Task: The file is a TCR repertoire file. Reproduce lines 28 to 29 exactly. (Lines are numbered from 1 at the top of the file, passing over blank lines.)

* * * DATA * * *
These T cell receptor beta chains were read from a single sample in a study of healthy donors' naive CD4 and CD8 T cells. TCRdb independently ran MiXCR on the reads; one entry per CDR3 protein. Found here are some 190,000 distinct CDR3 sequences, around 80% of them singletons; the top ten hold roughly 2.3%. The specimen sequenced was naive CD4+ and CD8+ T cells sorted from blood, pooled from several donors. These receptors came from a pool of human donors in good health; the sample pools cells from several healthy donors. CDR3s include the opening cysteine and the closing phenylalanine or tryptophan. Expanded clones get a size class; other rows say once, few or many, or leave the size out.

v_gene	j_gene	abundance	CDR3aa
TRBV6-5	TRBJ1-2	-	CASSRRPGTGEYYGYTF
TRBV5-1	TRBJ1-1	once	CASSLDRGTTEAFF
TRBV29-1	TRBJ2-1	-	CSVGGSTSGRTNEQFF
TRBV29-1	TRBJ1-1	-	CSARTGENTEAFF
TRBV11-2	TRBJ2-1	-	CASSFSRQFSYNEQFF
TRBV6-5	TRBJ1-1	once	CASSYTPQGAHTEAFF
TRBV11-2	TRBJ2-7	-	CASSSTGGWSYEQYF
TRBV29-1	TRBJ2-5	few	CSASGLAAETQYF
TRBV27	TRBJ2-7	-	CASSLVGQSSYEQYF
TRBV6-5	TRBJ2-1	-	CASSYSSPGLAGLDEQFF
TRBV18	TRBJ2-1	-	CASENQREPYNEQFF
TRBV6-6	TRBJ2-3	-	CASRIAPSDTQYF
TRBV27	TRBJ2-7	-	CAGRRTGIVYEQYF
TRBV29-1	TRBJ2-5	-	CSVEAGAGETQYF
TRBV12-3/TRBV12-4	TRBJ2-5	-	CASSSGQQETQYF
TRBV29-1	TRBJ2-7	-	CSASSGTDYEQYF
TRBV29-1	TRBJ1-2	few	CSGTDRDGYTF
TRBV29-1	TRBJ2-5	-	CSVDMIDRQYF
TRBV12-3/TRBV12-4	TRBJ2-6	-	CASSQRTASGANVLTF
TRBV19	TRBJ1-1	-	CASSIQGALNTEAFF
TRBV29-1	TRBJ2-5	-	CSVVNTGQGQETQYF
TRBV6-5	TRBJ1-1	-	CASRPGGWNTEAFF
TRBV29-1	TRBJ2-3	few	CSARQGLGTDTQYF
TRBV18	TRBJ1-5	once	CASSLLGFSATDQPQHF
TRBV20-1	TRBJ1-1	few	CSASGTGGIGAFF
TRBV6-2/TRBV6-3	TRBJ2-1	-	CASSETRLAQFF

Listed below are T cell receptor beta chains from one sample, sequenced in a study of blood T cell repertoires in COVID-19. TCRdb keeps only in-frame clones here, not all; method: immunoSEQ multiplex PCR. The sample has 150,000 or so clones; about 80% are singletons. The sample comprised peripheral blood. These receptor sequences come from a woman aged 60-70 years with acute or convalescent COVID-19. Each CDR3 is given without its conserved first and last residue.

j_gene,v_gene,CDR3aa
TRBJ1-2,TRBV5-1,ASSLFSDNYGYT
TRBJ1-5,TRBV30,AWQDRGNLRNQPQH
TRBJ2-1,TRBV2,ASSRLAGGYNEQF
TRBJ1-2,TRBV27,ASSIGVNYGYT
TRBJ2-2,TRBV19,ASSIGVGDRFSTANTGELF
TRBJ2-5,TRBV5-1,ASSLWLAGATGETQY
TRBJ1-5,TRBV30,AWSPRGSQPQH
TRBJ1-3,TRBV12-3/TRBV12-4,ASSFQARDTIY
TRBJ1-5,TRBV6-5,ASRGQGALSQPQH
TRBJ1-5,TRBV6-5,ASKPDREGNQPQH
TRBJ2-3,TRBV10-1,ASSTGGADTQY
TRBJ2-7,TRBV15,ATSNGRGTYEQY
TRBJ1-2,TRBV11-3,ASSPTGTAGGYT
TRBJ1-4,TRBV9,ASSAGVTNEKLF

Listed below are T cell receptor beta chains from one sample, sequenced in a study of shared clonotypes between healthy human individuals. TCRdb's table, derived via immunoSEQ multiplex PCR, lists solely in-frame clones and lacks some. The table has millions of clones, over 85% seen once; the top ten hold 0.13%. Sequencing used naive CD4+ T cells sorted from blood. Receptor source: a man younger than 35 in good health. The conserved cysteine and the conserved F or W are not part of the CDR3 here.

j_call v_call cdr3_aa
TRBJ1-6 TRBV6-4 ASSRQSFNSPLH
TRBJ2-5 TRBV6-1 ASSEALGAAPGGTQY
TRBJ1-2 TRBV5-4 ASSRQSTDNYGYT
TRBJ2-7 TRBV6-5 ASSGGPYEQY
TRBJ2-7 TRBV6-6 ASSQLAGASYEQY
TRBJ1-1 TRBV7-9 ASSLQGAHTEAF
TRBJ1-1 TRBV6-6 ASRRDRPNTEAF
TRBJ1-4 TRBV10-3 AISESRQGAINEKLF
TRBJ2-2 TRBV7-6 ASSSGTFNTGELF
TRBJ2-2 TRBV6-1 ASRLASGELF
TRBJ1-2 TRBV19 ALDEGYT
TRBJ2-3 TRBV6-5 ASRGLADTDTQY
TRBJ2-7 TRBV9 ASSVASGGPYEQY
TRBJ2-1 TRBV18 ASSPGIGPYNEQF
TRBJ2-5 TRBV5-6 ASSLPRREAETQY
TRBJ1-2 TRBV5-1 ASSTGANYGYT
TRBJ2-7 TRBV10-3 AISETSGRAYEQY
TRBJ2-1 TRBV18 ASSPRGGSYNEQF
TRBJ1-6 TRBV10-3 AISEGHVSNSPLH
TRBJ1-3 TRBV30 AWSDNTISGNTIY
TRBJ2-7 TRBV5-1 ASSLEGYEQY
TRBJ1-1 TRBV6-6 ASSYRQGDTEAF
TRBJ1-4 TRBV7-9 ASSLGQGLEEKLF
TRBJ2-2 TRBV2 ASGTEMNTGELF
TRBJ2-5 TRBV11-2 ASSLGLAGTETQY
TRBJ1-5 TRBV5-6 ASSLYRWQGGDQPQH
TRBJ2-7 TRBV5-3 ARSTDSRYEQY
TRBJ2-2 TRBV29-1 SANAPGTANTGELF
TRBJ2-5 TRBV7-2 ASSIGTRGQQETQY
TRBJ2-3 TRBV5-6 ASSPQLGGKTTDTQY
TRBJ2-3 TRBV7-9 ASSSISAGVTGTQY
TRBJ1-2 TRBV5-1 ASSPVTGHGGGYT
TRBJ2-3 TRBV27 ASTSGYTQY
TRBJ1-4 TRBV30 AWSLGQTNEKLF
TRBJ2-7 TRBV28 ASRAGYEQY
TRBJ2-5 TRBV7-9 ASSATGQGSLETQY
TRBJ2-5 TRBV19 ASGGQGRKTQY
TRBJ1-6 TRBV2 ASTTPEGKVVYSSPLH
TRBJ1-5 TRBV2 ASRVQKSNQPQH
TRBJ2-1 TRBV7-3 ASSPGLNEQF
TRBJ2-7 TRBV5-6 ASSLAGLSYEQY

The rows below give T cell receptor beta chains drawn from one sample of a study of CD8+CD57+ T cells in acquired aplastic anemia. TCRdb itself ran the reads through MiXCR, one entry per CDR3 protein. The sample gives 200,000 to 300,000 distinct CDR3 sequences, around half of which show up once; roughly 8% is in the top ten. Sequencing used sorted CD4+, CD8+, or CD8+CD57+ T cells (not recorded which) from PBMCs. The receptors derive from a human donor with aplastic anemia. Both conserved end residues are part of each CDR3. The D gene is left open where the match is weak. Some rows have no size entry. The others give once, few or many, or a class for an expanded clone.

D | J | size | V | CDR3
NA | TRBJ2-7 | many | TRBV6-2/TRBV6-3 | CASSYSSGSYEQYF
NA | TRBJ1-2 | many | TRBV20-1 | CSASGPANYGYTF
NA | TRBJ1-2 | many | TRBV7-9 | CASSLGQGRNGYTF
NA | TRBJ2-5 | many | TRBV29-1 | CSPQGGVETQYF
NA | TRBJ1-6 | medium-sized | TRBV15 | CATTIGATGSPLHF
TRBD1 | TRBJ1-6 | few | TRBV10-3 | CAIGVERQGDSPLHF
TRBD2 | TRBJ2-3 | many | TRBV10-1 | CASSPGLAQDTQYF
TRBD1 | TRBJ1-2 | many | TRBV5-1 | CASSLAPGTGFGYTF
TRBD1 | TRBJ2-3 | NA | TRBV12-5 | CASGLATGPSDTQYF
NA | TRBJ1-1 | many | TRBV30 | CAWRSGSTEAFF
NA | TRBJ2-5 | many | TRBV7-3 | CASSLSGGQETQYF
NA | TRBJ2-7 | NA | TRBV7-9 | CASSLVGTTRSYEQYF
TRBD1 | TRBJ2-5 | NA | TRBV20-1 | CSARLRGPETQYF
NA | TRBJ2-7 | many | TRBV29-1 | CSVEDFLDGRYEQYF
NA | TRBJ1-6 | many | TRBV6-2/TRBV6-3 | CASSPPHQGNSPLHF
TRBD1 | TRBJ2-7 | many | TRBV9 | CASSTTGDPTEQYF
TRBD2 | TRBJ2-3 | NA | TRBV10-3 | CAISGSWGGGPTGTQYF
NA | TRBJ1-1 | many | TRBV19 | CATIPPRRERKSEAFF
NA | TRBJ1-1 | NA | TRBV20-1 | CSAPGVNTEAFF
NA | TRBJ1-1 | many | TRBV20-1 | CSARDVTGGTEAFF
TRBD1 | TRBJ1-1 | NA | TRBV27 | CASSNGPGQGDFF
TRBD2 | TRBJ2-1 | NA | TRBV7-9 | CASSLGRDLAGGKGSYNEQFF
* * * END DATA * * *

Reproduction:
TRBV6-2/TRBV6-3	TRBJ2-1	-	CASSETRLAQFF

Listed below are T cell receptor beta chains from one sample, sequenced in a study of blood T cell repertoires in COVID-19. TCRdb keeps only in-frame clones here, not all; method: immunoSEQ multiplex PCR. The sample has 150,000 or so clones; about 80% are singletons. The sample comprised peripheral blood. These receptor sequences come from a woman aged 60-70 years with acute or convalescent COVID-19. Each CDR3 is given without its conserved first and last residue.